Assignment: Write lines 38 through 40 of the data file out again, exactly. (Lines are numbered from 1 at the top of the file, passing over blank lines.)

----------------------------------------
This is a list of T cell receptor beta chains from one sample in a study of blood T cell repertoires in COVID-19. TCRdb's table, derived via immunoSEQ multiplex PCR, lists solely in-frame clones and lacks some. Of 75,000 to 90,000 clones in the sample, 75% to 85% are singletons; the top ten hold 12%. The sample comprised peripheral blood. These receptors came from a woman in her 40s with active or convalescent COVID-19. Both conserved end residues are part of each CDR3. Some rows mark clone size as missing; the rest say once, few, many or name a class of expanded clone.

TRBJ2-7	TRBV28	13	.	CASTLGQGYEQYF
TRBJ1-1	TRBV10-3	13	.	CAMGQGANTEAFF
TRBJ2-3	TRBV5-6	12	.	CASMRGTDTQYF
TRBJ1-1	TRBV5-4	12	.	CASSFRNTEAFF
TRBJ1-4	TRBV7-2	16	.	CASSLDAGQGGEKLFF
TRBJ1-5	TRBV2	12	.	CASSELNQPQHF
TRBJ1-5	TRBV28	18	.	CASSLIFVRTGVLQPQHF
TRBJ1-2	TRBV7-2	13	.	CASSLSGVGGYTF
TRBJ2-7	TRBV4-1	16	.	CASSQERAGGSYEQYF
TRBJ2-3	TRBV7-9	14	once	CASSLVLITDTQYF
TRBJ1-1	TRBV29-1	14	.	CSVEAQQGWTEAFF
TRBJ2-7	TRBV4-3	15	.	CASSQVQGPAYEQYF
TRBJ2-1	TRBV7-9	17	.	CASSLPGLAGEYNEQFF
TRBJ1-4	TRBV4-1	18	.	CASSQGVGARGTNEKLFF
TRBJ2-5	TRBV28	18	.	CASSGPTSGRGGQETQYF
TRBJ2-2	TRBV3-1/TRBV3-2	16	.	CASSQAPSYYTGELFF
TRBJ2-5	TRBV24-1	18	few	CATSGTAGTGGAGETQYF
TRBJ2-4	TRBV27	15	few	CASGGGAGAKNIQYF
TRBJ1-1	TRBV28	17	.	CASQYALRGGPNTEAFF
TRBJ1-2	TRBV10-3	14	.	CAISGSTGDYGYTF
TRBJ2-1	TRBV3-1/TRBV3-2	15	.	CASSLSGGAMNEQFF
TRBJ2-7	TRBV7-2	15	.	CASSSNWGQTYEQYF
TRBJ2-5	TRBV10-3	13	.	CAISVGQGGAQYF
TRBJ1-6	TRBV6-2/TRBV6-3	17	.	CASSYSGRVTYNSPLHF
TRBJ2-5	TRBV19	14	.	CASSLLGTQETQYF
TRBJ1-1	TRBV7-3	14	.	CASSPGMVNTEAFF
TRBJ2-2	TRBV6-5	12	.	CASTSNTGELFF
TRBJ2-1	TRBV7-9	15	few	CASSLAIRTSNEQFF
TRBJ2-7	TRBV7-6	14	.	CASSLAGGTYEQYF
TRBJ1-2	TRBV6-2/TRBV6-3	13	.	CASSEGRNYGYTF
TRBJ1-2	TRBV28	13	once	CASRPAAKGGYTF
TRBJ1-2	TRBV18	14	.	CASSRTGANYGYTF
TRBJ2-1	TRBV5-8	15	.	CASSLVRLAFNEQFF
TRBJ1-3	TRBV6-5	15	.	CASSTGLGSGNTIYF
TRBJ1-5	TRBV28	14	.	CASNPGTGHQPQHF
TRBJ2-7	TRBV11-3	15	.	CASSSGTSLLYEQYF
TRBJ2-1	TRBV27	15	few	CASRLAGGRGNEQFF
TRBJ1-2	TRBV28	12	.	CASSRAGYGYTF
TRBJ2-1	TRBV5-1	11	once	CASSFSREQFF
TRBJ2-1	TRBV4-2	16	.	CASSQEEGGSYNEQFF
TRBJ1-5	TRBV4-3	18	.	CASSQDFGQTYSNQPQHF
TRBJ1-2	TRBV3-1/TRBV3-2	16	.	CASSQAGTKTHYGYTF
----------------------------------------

TRBJ2-1	TRBV27	15	few	CASRLAGGRGNEQFF
TRBJ1-2	TRBV28	12	.	CASSRAGYGYTF
TRBJ2-1	TRBV5-1	11	once	CASSFSREQFF